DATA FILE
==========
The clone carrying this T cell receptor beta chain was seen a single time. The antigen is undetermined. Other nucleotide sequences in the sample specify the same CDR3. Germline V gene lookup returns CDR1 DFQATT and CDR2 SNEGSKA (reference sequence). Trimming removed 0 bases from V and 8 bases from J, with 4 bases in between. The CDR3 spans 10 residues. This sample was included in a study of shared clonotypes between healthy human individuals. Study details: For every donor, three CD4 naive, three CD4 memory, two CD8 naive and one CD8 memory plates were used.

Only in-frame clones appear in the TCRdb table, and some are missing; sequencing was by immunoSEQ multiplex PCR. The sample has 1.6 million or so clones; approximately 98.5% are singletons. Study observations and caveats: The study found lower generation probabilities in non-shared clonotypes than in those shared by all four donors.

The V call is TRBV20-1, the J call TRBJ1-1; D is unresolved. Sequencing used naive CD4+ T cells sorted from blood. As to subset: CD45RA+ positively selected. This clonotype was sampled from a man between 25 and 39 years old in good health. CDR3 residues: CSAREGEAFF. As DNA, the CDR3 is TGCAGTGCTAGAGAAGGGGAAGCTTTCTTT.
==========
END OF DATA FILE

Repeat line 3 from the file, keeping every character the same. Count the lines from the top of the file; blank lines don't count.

The V call is TRBV20-1, the J call TRBJ1-1; D is unresolved. Sequencing used naive CD4+ T cells sorted from blood. As to subset: CD45RA+ positively selected. This clonotype was sampled from a man between 25 and 39 years old in good health. CDR3 residues: CSAREGEAFF. As DNA, the CDR3 is TGCAGTGCTAGAGAAGGGGAAGCTTTCTTT.